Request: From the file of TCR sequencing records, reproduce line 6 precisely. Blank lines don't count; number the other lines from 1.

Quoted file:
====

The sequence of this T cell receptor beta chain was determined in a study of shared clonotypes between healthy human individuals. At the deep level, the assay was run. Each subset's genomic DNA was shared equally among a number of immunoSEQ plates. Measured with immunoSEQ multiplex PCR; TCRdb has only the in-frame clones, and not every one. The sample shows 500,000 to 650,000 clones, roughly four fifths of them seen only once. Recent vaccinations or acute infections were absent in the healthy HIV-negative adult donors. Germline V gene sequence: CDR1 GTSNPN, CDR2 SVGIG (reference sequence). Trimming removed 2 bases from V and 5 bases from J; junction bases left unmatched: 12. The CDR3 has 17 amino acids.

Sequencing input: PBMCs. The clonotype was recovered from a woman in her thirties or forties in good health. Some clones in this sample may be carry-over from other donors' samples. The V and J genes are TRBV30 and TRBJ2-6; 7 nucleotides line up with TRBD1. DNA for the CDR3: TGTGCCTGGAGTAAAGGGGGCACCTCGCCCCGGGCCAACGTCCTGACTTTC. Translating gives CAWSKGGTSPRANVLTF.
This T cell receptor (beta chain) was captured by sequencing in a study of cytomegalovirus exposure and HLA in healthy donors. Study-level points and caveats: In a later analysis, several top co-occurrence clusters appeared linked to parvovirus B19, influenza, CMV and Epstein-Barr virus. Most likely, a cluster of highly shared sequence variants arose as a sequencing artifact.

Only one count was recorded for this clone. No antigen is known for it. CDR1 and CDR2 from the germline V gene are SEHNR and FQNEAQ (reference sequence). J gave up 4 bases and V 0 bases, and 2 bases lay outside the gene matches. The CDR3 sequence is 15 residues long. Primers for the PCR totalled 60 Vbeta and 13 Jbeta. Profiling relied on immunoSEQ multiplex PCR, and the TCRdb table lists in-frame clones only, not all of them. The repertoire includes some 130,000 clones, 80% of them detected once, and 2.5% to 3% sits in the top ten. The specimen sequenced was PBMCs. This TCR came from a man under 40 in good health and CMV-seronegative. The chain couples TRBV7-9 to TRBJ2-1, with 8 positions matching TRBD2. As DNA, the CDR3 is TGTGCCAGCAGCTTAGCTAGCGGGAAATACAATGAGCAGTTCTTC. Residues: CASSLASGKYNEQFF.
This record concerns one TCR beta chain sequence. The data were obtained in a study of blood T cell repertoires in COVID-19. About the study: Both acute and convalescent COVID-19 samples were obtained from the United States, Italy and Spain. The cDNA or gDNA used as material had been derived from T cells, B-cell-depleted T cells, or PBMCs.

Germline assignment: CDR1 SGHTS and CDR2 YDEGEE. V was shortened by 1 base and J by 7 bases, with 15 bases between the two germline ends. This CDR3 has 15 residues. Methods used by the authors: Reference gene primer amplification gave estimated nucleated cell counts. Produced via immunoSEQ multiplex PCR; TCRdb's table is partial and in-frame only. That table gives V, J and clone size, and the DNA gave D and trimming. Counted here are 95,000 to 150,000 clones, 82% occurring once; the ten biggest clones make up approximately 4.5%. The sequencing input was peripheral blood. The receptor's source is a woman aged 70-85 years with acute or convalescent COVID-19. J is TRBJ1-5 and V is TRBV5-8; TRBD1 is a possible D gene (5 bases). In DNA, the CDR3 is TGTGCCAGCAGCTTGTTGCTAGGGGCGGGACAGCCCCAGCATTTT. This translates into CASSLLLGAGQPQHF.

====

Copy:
Germline assignment: CDR1 SGHTS and CDR2 YDEGEE. V was shortened by 1 base and J by 7 bases, with 15 bases between the two germline ends. This CDR3 has 15 residues. Methods used by the authors: Reference gene primer amplification gave estimated nucleated cell counts. Produced via immunoSEQ multiplex PCR; TCRdb's table is partial and in-frame only. That table gives V, J and clone size, and the DNA gave D and trimming. Counted here are 95,000 to 150,000 clones, 82% occurring once; the ten biggest clones make up approximately 4.5%. The sequencing input was peripheral blood. The receptor's source is a woman aged 70-85 years with acute or convalescent COVID-19. J is TRBJ1-5 and V is TRBV5-8; TRBD1 is a possible D gene (5 bases). In DNA, the CDR3 is TGTGCCAGCAGCTTGTTGCTAGGGGCGGGACAGCCCCAGCATTTT. This translates into CASSLLLGAGQPQHF.